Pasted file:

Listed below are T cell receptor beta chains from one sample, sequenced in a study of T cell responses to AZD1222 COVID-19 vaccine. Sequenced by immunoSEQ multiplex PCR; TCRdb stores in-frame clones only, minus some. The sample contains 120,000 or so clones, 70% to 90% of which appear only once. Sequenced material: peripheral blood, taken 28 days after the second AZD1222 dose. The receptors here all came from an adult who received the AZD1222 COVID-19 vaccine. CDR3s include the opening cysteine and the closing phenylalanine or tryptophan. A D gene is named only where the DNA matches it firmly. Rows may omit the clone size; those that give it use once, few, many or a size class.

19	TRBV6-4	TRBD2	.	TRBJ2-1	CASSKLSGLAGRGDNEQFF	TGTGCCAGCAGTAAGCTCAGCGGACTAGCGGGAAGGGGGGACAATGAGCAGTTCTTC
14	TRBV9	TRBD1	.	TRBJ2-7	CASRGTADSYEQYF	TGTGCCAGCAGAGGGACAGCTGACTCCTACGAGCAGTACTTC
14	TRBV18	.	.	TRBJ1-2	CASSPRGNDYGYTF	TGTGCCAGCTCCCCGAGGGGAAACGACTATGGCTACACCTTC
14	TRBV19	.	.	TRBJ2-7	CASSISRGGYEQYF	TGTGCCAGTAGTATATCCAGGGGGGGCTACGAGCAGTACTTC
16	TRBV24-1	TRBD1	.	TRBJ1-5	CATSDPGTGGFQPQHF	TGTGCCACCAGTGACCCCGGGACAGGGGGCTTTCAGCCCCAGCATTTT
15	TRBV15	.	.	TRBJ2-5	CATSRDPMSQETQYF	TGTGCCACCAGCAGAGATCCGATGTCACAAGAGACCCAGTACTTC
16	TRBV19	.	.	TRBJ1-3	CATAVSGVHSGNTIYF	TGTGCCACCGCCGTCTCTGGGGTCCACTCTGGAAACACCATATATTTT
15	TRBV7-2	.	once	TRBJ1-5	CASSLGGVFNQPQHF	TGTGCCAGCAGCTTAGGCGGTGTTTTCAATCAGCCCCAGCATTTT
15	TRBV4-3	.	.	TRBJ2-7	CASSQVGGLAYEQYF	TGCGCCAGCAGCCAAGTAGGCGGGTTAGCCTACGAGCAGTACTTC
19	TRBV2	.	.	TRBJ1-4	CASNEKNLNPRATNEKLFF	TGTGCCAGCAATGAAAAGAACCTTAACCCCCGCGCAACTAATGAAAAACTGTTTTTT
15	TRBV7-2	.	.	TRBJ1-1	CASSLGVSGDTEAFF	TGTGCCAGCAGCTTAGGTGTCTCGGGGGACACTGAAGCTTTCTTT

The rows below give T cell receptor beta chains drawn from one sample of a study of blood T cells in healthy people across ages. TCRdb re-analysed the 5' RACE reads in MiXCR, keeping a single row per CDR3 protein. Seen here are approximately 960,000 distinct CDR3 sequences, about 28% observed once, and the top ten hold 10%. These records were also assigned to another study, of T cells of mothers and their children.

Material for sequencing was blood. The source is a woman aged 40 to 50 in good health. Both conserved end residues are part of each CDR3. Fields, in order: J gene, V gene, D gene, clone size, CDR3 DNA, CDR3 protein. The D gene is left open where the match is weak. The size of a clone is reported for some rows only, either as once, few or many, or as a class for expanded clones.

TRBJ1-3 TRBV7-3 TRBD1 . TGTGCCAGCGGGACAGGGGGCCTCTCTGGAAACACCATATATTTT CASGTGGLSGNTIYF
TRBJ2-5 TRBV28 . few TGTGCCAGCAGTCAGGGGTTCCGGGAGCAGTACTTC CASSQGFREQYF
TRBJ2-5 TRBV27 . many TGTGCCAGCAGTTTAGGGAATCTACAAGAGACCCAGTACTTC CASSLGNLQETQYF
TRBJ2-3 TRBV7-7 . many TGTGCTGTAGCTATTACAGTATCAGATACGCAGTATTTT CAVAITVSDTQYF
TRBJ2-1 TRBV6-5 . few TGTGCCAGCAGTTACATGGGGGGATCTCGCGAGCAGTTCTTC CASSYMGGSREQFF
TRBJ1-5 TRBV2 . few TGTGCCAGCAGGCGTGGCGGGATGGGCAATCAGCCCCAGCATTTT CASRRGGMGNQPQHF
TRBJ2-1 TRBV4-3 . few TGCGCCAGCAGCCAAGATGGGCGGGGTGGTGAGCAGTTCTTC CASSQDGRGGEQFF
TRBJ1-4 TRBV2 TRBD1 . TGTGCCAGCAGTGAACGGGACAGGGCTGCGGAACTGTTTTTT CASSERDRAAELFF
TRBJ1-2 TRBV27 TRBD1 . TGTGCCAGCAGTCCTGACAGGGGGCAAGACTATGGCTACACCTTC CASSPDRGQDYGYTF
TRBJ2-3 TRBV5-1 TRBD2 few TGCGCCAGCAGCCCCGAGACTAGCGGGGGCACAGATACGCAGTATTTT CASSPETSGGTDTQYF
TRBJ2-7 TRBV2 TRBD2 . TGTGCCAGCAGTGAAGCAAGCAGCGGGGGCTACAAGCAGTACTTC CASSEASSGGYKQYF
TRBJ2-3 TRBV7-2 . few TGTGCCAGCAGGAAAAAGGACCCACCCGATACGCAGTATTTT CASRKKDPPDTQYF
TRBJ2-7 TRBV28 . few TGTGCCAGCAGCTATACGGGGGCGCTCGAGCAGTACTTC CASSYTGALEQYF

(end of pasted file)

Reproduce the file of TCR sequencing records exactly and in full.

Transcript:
Listed below are T cell receptor beta chains from one sample, sequenced in a study of T cell responses to AZD1222 COVID-19 vaccine. Sequenced by immunoSEQ multiplex PCR; TCRdb stores in-frame clones only, minus some. The sample contains 120,000 or so clones, 70% to 90% of which appear only once. Sequenced material: peripheral blood, taken 28 days after the second AZD1222 dose. The receptors here all came from an adult who received the AZD1222 COVID-19 vaccine. CDR3s include the opening cysteine and the closing phenylalanine or tryptophan. A D gene is named only where the DNA matches it firmly. Rows may omit the clone size; those that give it use once, few, many or a size class.

19	TRBV6-4	TRBD2	.	TRBJ2-1	CASSKLSGLAGRGDNEQFF	TGTGCCAGCAGTAAGCTCAGCGGACTAGCGGGAAGGGGGGACAATGAGCAGTTCTTC
14	TRBV9	TRBD1	.	TRBJ2-7	CASRGTADSYEQYF	TGTGCCAGCAGAGGGACAGCTGACTCCTACGAGCAGTACTTC
14	TRBV18	.	.	TRBJ1-2	CASSPRGNDYGYTF	TGTGCCAGCTCCCCGAGGGGAAACGACTATGGCTACACCTTC
14	TRBV19	.	.	TRBJ2-7	CASSISRGGYEQYF	TGTGCCAGTAGTATATCCAGGGGGGGCTACGAGCAGTACTTC
16	TRBV24-1	TRBD1	.	TRBJ1-5	CATSDPGTGGFQPQHF	TGTGCCACCAGTGACCCCGGGACAGGGGGCTTTCAGCCCCAGCATTTT
15	TRBV15	.	.	TRBJ2-5	CATSRDPMSQETQYF	TGTGCCACCAGCAGAGATCCGATGTCACAAGAGACCCAGTACTTC
16	TRBV19	.	.	TRBJ1-3	CATAVSGVHSGNTIYF	TGTGCCACCGCCGTCTCTGGGGTCCACTCTGGAAACACCATATATTTT
15	TRBV7-2	.	once	TRBJ1-5	CASSLGGVFNQPQHF	TGTGCCAGCAGCTTAGGCGGTGTTTTCAATCAGCCCCAGCATTTT
15	TRBV4-3	.	.	TRBJ2-7	CASSQVGGLAYEQYF	TGCGCCAGCAGCCAAGTAGGCGGGTTAGCCTACGAGCAGTACTTC
19	TRBV2	.	.	TRBJ1-4	CASNEKNLNPRATNEKLFF	TGTGCCAGCAATGAAAAGAACCTTAACCCCCGCGCAACTAATGAAAAACTGTTTTTT
15	TRBV7-2	.	.	TRBJ1-1	CASSLGVSGDTEAFF	TGTGCCAGCAGCTTAGGTGTCTCGGGGGACACTGAAGCTTTCTTT

The rows below give T cell receptor beta chains drawn from one sample of a study of blood T cells in healthy people across ages. TCRdb re-analysed the 5' RACE reads in MiXCR, keeping a single row per CDR3 protein. Seen here are approximately 960,000 distinct CDR3 sequences, about 28% observed once, and the top ten hold 10%. These records were also assigned to another study, of T cells of mothers and their children.

Material for sequencing was blood. The source is a woman aged 40 to 50 in good health. Both conserved end residues are part of each CDR3. Fields, in order: J gene, V gene, D gene, clone size, CDR3 DNA, CDR3 protein. The D gene is left open where the match is weak. The size of a clone is reported for some rows only, either as once, few or many, or as a class for expanded clones.

TRBJ1-3 TRBV7-3 TRBD1 . TGTGCCAGCGGGACAGGGGGCCTCTCTGGAAACACCATATATTTT CASGTGGLSGNTIYF
TRBJ2-5 TRBV28 . few TGTGCCAGCAGTCAGGGGTTCCGGGAGCAGTACTTC CASSQGFREQYF
TRBJ2-5 TRBV27 . many TGTGCCAGCAGTTTAGGGAATCTACAAGAGACCCAGTACTTC CASSLGNLQETQYF
TRBJ2-3 TRBV7-7 . many TGTGCTGTAGCTATTACAGTATCAGATACGCAGTATTTT CAVAITVSDTQYF
TRBJ2-1 TRBV6-5 . few TGTGCCAGCAGTTACATGGGGGGATCTCGCGAGCAGTTCTTC CASSYMGGSREQFF
TRBJ1-5 TRBV2 . few TGTGCCAGCAGGCGTGGCGGGATGGGCAATCAGCCCCAGCATTTT CASRRGGMGNQPQHF
TRBJ2-1 TRBV4-3 . few TGCGCCAGCAGCCAAGATGGGCGGGGTGGTGAGCAGTTCTTC CASSQDGRGGEQFF
TRBJ1-4 TRBV2 TRBD1 . TGTGCCAGCAGTGAACGGGACAGGGCTGCGGAACTGTTTTTT CASSERDRAAELFF
TRBJ1-2 TRBV27 TRBD1 . TGTGCCAGCAGTCCTGACAGGGGGCAAGACTATGGCTACACCTTC CASSPDRGQDYGYTF
TRBJ2-3 TRBV5-1 TRBD2 few TGCGCCAGCAGCCCCGAGACTAGCGGGGGCACAGATACGCAGTATTTT CASSPETSGGTDTQYF
TRBJ2-7 TRBV2 TRBD2 . TGTGCCAGCAGTGAAGCAAGCAGCGGGGGCTACAAGCAGTACTTC CASSEASSGGYKQYF
TRBJ2-3 TRBV7-2 . few TGTGCCAGCAGGAAAAAGGACCCACCCGATACGCAGTATTTT CASRKKDPPDTQYF
TRBJ2-7 TRBV28 . few TGTGCCAGCAGCTATACGGGGGCGCTCGAGCAGTACTTC CASSYTGALEQYF